In Qayyarah, south of Mosul MSF set up a 32-bed hospital, with an emergency room (ER) and an operating theatre to provide surgical and medical emergency care. An average of more than 1100 patients are received each month
MSF started to admit children displaced from west Mosul and suffering from severe malnutrition in early March. Children with severe acute malnutrition are treated in an intensive therapeutic feeding centre with a 10-bed capacity, which is set up inside the hospital.
MSF is also running a mental health clinic in Qayyarah hospital, while a mobile clinic provides mental healthcare in Qayyarah camps for internally displaced people.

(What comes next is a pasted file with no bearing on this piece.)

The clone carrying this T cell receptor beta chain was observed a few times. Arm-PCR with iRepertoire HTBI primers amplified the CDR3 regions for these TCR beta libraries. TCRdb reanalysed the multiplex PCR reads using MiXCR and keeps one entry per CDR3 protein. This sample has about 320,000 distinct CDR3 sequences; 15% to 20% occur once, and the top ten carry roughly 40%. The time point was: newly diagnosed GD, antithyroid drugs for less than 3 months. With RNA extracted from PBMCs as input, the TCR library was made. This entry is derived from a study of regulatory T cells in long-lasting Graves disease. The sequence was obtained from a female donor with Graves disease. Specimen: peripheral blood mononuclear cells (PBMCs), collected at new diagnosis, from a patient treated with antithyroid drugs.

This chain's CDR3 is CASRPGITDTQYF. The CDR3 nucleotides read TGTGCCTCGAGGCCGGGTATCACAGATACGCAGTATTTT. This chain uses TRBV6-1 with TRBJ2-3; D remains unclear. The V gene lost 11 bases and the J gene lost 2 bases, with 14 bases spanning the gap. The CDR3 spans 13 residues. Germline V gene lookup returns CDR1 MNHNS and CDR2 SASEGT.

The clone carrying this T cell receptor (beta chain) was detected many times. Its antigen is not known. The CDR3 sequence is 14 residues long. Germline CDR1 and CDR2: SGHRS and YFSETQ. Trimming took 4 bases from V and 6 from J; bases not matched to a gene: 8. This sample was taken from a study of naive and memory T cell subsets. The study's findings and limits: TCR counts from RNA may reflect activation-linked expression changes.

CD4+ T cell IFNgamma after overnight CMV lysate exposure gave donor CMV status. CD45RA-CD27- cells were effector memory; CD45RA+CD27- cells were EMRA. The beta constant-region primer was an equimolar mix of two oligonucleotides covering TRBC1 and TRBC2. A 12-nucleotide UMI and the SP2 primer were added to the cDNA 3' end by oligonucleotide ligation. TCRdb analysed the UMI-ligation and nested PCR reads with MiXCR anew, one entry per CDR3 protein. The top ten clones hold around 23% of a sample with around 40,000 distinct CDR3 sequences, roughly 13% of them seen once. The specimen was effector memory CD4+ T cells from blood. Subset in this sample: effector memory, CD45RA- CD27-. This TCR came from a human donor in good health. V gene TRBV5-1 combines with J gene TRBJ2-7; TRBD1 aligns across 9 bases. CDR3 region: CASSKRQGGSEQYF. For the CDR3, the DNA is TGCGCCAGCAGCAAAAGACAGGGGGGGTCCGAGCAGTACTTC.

In recent months, the teams have expanded their reach to people fleeing the fighting in Mosul and displaced in Ninewa governorate. In response to the influx of internally displaced people, mobile teams are providing basic healthcare, treatment for chronic diseases, as well as psychological and psychiatric care at camps in Hasansham, Khazer and Chamakor, west of Erbil. They also provide health services in camps such as Debaga, hosting displaced people who fled in 2014 or later.
Other MSF teams are providing similar services in several locations in the Kurdistan region and around Kirkuk. In Kirkuk itself, MSF is responding to the influx of displaced persons and war-wounded patients from Hawija where a military offensive is underway. Teams are supporting two hospitals and are providing primary healthcare in displacement camps and along the Kirkuk-Hawija frontline at entry points where people fleeing Hawija cross into Kirkuk.